A - We've haven't played overseas yet, but we're going to be heading there, hitting the British scene. I've been talking to a few agencies about doing that lately. Even the Scottish media got in touch with me last month and they want to put a little tour together for us. When we've got all our ducks in a row and we're able to get overseas, we're gonna do that. At the moment, we're just concentrating on the U.S. stuff 'cause there's just so much work here that I don't really have to leave the U.S. to get work.

Q - You've spent thousands of dollars on your costumes. Where did you get that kind of money?

A - Well, it's kind of one of those things where you look at costumes and I fell in love with 'em right away. You can go and attempt to make it yourself or you can go to Party City and buy costume sunglasses and cheap feather boas, but I use a girl who's a costume designer for the shows up in Broadway and she's actually a Scottish girl. What we do is, we take photos and get old, archival footage of Elton and she takes them and transforms them into 3D imaging, which is used to create a design tactic. Very often it's all pieces of different fabric from all over the world that you use. So, you kind of have to replicate that the best you can. That's usually where the costs come in. You buy 400 bucks worth of fabric and then the crystals that go on it, you spend another 200 bucks and the glasses are pretty expensive too. The ones that I use are genuine Swarovskis. You can't buy them at party stores. You can cut corners, but I don't like to do that. You're up close to people and they bought a ticket and they're expecting to see something more than just a cheap cabaret (act). For the most part, pretty much every Elton John guy who's out there is doing that cheap cartoon version of Elton John, whereas we make it a real serious show as though you're actually going to see Elton John. Of course I'm only 30 years old, so I'm a lot younger than he is at the moment, so I have to do a replica of the job he did when he was in his 20s and 30s, which was a lot more fun. He used to jump around the piano and that's what I like to do.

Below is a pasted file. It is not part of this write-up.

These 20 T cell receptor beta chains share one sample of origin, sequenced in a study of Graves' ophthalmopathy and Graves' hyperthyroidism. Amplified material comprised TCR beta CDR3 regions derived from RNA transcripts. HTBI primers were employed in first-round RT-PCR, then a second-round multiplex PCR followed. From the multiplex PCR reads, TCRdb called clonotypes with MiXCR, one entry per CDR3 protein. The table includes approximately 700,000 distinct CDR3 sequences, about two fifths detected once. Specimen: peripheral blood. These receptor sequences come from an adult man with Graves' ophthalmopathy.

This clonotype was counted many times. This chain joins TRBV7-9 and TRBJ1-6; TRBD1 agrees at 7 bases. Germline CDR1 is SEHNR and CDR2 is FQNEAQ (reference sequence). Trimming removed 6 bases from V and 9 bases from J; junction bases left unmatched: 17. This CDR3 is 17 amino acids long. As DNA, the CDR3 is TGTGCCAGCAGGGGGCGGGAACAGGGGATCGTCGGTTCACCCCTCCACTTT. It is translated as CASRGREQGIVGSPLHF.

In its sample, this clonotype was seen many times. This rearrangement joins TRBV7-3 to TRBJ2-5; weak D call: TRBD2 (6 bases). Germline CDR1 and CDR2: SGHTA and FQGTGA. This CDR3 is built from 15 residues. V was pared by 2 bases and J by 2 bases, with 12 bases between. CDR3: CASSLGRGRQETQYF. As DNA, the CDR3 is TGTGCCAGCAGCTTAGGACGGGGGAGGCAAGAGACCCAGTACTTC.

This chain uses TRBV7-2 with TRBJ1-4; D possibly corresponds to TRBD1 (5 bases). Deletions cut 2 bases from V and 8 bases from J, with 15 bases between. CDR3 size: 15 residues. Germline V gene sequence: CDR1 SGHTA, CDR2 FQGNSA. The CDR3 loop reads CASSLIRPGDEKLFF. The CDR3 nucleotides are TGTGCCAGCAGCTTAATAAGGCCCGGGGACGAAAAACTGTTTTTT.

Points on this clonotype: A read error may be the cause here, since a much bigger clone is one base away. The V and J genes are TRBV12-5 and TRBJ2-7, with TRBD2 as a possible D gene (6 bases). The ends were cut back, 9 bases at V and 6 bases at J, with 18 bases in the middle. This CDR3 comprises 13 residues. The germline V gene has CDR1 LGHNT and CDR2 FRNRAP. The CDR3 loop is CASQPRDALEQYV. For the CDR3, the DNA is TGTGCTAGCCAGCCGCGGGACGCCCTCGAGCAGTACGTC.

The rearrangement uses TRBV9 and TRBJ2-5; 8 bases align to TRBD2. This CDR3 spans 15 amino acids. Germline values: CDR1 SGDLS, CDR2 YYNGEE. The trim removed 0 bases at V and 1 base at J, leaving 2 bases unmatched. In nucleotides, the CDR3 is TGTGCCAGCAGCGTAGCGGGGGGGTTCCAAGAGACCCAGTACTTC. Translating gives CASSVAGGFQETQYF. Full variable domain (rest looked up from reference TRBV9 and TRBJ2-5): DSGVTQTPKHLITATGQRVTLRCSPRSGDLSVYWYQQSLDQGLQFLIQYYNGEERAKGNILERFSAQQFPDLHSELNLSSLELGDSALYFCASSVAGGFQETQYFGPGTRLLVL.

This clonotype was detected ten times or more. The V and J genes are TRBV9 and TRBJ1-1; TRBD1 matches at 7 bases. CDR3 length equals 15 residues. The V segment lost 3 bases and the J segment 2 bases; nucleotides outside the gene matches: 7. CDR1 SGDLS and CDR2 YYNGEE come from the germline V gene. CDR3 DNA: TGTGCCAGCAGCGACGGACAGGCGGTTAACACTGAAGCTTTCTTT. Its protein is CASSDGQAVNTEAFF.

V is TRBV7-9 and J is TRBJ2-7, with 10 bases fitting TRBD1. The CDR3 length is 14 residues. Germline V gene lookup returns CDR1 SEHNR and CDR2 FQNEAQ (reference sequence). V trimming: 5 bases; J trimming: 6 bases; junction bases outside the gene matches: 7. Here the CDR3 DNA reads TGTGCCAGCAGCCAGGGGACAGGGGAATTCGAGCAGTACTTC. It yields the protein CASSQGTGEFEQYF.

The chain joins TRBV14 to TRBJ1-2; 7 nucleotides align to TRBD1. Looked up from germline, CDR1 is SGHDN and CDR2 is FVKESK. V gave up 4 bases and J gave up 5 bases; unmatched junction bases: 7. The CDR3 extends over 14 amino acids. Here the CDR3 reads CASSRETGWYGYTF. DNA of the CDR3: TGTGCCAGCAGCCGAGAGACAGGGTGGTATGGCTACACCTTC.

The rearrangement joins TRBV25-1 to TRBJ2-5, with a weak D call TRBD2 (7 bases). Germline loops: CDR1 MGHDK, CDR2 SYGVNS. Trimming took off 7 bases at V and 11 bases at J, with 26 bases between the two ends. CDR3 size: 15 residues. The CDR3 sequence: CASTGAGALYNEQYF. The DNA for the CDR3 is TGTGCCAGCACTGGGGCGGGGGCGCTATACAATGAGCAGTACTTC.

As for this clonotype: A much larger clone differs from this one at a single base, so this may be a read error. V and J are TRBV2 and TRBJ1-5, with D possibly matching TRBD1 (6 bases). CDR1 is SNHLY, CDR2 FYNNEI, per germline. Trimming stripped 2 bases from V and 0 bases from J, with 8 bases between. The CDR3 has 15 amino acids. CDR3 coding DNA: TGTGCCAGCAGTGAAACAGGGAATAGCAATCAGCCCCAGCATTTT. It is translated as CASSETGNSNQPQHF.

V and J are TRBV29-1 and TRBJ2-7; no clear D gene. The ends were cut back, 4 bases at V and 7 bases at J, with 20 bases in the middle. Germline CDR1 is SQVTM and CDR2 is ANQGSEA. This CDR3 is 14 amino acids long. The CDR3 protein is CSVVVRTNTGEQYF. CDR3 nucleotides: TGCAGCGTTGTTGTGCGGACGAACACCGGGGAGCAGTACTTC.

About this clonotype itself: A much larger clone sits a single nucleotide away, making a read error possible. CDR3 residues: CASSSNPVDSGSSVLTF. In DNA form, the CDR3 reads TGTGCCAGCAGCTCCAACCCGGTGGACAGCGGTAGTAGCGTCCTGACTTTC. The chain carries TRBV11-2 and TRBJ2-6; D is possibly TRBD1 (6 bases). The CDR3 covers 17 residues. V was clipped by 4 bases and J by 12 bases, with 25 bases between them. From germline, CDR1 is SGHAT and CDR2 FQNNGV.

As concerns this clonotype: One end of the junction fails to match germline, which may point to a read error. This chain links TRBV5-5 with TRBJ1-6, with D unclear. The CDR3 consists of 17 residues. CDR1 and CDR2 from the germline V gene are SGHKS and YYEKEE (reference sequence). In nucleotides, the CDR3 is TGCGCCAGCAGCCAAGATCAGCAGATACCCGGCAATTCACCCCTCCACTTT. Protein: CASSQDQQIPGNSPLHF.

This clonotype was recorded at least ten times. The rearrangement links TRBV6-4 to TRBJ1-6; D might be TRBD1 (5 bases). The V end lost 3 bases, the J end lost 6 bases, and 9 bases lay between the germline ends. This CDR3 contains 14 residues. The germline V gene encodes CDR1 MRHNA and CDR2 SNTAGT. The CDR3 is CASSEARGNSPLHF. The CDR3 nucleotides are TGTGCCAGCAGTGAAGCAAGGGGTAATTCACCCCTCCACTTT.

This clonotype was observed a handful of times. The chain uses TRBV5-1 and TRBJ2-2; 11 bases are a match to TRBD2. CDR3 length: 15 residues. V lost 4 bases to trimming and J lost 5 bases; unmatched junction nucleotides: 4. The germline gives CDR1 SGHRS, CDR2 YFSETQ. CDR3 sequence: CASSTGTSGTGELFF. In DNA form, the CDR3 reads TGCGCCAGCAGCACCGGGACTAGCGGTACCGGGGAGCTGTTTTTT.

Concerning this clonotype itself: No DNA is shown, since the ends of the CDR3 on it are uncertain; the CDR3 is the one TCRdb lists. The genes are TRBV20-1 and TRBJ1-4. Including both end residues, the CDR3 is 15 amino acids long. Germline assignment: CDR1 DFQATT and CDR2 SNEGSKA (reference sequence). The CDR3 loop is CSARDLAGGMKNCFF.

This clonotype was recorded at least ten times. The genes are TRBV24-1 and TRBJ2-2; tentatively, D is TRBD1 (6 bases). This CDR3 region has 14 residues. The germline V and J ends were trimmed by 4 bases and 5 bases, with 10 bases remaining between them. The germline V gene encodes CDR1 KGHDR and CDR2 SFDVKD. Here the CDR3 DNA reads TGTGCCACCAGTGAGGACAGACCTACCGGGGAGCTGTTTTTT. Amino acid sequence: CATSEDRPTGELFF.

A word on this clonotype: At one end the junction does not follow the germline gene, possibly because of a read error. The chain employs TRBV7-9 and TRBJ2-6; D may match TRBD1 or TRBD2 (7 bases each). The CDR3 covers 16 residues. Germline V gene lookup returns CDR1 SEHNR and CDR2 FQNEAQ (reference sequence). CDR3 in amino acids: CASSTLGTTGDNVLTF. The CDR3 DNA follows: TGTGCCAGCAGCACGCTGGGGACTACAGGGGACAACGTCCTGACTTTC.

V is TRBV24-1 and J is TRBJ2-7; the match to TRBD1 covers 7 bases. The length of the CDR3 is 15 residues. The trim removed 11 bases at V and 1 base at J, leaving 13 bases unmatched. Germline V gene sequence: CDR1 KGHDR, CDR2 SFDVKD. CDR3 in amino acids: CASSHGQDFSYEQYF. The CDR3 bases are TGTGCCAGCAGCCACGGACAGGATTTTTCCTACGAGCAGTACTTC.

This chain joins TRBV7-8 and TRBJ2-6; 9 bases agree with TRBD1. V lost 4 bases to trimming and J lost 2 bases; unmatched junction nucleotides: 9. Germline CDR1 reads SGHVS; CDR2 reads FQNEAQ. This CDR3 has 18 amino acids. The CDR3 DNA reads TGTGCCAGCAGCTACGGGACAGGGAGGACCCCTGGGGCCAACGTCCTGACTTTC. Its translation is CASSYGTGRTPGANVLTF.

Q - How many times have you seen Elton John in concert?